Author David Gilmour made a decision concerning his son’s education that would probably strike fear into the hearts of most parents. Recognizing that his son Jesse was floundering and at a cross-roads, Gilmour gave his teenager the option to drop out of school on two conditions: that he stay away from drugs and that he watch three movies a week, dad’s choice. What followed was a three-year bonding experience that was as educational for father as it was for son.
I liked the premise of this memoir much more than I enjoyed the finished product. By the end, I was sick of spending time with these guys, relieved to shut the book and be done with them both. There was too little talk about movies and too much moping about girls. Gilmour might spend a few paragraphs setting up the film they’re about to watch and would conclude the lesson with what seems in the retelling like a two-minute post-screening conversation. Not a whole lot of insight there.
I’m tempted to say the charm of this father-son memoir was lost on me (because I’m neither a father nor a son) but that shouldn’t be the case in a well-crafted and engaging book. While I had little patience for the teenager mooning over his manipulative girlfriends, I really wanted to shout into the book at some of the stuff said and done by dad. (Giving your a sleeping pill to take the edge off his cocaine hangover, to name just one instance.)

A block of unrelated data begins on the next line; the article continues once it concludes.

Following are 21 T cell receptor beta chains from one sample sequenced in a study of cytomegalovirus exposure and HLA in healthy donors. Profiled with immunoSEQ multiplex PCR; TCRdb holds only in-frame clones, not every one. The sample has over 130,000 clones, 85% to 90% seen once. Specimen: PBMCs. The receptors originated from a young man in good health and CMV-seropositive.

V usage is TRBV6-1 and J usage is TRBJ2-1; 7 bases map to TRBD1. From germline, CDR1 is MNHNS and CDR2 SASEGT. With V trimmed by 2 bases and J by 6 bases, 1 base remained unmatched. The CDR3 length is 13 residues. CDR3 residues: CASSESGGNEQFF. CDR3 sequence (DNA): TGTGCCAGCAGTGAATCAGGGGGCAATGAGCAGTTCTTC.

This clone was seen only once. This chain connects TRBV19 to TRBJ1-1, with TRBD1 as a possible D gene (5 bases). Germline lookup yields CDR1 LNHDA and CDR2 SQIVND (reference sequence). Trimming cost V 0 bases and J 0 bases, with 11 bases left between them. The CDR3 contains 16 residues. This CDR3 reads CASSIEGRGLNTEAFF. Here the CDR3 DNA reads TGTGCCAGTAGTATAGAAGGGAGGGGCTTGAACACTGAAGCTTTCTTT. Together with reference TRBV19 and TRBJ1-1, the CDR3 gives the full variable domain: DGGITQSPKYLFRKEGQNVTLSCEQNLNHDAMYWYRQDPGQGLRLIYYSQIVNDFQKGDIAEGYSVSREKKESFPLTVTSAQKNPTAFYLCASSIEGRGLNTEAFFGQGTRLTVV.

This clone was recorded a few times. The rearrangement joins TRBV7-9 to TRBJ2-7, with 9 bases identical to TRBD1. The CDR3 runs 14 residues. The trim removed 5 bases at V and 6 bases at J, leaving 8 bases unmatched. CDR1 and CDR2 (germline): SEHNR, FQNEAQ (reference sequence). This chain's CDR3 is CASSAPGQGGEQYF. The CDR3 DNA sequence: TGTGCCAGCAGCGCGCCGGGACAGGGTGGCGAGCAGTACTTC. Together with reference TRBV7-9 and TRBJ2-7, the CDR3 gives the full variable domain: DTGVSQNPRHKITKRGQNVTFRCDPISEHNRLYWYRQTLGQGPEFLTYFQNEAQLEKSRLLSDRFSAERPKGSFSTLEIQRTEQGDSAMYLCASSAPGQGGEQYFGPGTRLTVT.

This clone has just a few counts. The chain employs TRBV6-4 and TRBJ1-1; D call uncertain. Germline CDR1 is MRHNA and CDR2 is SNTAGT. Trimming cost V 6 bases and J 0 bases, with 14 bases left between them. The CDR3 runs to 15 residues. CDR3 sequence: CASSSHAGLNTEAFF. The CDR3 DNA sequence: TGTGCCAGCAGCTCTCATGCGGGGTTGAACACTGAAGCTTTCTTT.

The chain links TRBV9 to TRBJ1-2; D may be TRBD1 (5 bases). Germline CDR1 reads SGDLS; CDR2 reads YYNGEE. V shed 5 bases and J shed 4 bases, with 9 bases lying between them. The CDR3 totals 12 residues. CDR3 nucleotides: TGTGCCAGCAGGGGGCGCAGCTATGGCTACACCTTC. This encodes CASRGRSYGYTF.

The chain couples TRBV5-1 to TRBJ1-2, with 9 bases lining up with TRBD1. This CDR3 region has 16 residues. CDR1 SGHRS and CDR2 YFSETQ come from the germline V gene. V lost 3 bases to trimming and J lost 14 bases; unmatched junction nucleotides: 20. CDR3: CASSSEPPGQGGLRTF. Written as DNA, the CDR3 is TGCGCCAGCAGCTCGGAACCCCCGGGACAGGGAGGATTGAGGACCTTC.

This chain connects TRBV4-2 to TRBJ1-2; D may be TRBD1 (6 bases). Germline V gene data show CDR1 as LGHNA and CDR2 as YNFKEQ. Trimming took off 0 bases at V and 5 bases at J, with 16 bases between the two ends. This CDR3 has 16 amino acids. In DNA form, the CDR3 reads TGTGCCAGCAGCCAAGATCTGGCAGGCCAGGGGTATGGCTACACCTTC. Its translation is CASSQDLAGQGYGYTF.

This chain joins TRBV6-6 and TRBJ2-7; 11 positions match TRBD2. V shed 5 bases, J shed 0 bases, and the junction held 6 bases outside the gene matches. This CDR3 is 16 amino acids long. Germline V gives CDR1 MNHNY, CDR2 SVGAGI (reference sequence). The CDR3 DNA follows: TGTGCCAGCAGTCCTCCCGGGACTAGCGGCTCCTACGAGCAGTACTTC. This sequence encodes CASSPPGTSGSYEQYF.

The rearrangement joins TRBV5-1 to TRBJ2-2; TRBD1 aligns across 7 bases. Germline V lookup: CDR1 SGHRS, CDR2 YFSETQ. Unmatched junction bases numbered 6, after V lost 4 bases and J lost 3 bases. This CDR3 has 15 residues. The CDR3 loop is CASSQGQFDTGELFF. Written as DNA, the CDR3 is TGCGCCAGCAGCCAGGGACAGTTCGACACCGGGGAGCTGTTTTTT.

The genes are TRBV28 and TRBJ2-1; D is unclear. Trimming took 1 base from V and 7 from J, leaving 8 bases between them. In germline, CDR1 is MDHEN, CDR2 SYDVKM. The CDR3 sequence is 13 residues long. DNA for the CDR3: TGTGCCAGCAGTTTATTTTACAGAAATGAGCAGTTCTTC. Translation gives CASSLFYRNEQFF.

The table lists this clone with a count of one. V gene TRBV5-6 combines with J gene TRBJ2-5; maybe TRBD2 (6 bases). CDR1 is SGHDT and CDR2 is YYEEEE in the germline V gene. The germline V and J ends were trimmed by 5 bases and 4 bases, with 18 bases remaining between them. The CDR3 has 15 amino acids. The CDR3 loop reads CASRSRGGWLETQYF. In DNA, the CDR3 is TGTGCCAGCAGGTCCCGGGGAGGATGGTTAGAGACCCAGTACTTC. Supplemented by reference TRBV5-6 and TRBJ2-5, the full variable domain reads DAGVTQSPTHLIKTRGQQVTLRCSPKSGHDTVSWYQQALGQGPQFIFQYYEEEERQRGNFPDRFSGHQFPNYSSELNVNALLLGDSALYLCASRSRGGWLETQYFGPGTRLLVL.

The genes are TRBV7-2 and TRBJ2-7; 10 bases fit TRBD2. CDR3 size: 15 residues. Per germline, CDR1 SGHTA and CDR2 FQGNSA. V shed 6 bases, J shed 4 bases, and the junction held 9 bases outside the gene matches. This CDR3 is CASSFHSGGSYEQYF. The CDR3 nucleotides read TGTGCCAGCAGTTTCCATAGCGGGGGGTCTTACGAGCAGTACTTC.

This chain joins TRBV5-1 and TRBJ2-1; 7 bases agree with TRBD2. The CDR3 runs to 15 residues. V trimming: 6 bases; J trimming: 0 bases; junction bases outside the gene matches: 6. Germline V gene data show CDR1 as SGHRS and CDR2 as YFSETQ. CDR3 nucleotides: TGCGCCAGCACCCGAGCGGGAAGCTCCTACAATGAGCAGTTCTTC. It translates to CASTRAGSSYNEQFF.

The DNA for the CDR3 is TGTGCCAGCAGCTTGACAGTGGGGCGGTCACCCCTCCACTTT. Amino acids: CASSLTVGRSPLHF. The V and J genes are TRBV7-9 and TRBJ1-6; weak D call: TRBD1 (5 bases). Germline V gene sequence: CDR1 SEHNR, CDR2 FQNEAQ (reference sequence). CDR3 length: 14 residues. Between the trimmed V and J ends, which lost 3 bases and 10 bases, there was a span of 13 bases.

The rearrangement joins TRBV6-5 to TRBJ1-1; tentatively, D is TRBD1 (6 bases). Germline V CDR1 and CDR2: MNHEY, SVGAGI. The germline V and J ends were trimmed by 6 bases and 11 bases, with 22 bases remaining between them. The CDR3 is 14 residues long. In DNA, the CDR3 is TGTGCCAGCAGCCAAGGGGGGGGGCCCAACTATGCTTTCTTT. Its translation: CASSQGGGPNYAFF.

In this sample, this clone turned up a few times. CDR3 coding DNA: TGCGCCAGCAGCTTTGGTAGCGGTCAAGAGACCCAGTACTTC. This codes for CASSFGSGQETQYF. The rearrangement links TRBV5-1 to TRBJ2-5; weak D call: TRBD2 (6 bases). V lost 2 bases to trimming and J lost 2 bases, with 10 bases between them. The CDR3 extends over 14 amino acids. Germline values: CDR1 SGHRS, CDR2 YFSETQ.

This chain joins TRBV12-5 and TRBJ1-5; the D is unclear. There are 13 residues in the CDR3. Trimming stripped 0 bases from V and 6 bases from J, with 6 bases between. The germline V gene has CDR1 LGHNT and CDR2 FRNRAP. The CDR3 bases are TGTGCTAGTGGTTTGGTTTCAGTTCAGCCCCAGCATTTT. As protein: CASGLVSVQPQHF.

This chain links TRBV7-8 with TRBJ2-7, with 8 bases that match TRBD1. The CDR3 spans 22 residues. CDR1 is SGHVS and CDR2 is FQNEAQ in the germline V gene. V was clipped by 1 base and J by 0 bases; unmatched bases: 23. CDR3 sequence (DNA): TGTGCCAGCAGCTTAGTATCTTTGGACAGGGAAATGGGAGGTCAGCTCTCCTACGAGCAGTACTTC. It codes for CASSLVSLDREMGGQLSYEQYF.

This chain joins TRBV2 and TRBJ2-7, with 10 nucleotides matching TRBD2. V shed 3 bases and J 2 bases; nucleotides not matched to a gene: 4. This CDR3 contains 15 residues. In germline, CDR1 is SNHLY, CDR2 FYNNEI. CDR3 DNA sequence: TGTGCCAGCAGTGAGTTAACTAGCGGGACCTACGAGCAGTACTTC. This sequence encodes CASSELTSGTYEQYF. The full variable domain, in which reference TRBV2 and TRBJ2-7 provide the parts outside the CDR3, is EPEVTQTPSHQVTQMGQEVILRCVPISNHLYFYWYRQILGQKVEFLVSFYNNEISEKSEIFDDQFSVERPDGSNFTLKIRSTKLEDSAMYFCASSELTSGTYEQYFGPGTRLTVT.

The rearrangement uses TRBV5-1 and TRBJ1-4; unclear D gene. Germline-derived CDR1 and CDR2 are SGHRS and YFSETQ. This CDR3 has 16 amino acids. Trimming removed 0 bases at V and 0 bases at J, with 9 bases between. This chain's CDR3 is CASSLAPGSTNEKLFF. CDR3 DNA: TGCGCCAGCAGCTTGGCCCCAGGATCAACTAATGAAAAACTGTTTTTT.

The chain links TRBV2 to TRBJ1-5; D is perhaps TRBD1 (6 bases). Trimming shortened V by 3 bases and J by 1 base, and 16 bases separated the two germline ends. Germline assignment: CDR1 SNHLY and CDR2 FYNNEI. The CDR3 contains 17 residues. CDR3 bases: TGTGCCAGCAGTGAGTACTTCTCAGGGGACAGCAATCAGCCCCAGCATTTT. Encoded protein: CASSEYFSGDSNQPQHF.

I took a spin through some of the comments left on Amazon, wondering what I was missing about this book. (One of my favorite authors, Richard Russo, had a glowing blurb on the dust jacket.) Many people took issue with Gilmour letting his son drop out in the first place, criticizing his parenting as if that was the subject of the book. Not me. I just didn’t enjoy hanging out on the couch talking film with these guys like I thought I would.